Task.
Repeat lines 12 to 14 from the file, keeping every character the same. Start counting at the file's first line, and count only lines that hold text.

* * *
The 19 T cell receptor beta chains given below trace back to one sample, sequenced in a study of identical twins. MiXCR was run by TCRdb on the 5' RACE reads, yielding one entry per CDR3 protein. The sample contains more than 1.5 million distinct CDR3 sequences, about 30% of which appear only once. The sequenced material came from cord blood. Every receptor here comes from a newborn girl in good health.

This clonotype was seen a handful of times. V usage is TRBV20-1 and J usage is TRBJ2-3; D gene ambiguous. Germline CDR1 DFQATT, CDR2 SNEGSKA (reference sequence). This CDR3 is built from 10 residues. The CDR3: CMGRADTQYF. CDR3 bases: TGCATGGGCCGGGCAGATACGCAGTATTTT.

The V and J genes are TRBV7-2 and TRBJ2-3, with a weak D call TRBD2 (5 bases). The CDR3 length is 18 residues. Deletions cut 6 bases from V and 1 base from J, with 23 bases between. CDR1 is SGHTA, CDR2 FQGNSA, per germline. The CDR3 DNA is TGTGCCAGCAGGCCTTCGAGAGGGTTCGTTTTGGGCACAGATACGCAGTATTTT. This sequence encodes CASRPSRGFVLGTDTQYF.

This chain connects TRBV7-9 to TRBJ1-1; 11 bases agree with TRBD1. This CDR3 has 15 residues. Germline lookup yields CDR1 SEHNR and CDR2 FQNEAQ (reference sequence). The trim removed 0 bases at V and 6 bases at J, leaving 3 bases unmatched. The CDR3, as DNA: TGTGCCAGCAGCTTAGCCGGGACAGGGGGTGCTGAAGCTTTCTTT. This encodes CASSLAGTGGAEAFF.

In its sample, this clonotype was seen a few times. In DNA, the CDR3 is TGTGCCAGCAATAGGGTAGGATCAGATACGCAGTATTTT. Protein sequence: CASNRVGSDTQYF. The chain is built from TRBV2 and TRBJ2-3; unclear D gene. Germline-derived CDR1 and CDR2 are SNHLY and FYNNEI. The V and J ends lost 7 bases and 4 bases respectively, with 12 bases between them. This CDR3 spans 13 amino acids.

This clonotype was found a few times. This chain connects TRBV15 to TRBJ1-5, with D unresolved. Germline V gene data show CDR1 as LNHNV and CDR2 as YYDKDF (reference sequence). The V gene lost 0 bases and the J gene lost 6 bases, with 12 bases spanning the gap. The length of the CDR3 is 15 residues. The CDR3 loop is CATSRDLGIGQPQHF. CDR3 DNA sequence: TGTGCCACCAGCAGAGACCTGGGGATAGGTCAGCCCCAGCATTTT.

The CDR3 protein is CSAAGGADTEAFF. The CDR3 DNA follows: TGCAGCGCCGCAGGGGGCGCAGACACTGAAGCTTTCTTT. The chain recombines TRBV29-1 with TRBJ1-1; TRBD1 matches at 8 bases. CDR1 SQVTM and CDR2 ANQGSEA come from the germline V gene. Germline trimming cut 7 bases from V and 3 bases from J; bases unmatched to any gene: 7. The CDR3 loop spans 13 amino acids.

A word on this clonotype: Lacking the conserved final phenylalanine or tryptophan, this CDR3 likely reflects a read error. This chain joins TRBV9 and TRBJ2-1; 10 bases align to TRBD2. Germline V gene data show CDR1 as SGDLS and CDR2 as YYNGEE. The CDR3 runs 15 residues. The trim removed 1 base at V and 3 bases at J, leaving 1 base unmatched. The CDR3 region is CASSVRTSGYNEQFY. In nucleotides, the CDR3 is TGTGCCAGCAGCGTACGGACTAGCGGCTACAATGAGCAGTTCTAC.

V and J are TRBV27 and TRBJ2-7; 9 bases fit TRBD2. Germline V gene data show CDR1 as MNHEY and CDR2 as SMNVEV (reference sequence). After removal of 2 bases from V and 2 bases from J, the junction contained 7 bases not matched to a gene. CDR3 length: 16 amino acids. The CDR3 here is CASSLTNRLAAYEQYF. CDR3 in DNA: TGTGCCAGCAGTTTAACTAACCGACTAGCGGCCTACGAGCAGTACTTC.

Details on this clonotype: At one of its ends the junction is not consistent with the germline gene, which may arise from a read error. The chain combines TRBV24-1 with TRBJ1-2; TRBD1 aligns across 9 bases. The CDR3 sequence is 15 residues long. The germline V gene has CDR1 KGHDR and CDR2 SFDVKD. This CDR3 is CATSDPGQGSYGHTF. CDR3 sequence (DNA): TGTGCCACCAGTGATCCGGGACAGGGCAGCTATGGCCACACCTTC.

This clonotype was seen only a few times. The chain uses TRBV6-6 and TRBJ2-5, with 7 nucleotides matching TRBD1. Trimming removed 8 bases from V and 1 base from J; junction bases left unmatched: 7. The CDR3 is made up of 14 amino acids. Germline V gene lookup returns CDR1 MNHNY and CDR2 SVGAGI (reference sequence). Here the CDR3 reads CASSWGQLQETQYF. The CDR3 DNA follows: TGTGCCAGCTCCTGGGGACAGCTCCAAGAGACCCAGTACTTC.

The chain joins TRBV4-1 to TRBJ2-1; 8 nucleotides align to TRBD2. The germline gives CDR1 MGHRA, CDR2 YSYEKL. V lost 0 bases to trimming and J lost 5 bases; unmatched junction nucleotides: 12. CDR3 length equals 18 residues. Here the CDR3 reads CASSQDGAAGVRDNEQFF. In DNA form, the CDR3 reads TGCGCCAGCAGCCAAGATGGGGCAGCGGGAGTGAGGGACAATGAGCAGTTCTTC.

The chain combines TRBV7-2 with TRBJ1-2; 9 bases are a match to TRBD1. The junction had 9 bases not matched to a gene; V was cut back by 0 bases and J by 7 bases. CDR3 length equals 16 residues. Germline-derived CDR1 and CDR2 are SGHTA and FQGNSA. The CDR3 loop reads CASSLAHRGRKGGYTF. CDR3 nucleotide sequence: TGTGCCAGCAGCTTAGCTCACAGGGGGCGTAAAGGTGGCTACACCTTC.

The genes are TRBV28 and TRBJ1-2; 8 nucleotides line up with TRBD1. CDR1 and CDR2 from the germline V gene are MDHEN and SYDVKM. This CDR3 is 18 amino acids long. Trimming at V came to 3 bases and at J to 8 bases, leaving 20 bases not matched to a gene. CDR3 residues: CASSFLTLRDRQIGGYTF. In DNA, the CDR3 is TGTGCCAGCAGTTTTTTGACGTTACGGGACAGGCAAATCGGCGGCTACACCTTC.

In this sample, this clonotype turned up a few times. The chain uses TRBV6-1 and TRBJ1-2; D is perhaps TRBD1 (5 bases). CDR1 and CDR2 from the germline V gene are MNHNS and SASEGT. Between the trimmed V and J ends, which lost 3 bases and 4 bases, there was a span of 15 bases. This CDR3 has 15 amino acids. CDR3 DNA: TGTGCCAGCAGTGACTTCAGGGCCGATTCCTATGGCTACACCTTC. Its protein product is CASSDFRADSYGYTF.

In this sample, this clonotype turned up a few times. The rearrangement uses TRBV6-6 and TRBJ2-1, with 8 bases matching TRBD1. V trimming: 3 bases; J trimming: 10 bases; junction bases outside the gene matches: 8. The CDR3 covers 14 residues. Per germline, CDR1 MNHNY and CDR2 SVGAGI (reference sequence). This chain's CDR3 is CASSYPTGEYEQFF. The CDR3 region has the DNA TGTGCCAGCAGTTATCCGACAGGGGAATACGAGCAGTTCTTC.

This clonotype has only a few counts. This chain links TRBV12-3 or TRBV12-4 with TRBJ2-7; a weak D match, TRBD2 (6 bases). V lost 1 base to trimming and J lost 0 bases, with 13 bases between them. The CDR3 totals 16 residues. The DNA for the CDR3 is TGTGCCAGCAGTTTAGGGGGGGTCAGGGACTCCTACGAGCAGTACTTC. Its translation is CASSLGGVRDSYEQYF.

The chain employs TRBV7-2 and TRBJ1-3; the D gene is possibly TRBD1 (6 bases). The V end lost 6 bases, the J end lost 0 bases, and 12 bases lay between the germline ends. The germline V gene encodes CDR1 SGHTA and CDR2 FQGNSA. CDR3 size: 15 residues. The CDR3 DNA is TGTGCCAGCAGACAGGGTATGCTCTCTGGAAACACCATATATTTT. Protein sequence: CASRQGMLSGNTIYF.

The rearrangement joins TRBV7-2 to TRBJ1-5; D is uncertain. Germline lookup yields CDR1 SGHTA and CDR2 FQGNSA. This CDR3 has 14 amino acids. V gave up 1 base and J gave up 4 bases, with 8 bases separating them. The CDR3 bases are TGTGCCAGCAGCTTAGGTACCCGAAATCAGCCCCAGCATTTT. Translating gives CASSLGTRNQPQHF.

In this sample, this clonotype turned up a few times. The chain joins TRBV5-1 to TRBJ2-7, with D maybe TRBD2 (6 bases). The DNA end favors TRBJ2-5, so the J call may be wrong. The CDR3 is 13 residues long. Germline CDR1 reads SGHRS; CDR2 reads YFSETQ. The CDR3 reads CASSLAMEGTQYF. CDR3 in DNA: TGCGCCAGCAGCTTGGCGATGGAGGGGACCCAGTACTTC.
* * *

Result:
The chain joins TRBV4-1 to TRBJ2-1; 8 nucleotides align to TRBD2. The germline gives CDR1 MGHRA, CDR2 YSYEKL. V lost 0 bases to trimming and J lost 5 bases; unmatched junction nucleotides: 12. CDR3 length equals 18 residues. Here the CDR3 reads CASSQDGAAGVRDNEQFF. In DNA form, the CDR3 reads TGCGCCAGCAGCCAAGATGGGGCAGCGGGAGTGAGGGACAATGAGCAGTTCTTC.

The chain combines TRBV7-2 with TRBJ1-2; 9 bases are a match to TRBD1. The junction had 9 bases not matched to a gene; V was cut back by 0 bases and J by 7 bases. CDR3 length equals 16 residues. Germline-derived CDR1 and CDR2 are SGHTA and FQGNSA. The CDR3 loop reads CASSLAHRGRKGGYTF. CDR3 nucleotide sequence: TGTGCCAGCAGCTTAGCTCACAGGGGGCGTAAAGGTGGCTACACCTTC.

The genes are TRBV28 and TRBJ1-2; 8 nucleotides line up with TRBD1. CDR1 and CDR2 from the germline V gene are MDHEN and SYDVKM. This CDR3 is 18 amino acids long. Trimming at V came to 3 bases and at J to 8 bases, leaving 20 bases not matched to a gene. CDR3 residues: CASSFLTLRDRQIGGYTF. In DNA, the CDR3 is TGTGCCAGCAGTTTTTTGACGTTACGGGACAGGCAAATCGGCGGCTACACCTTC.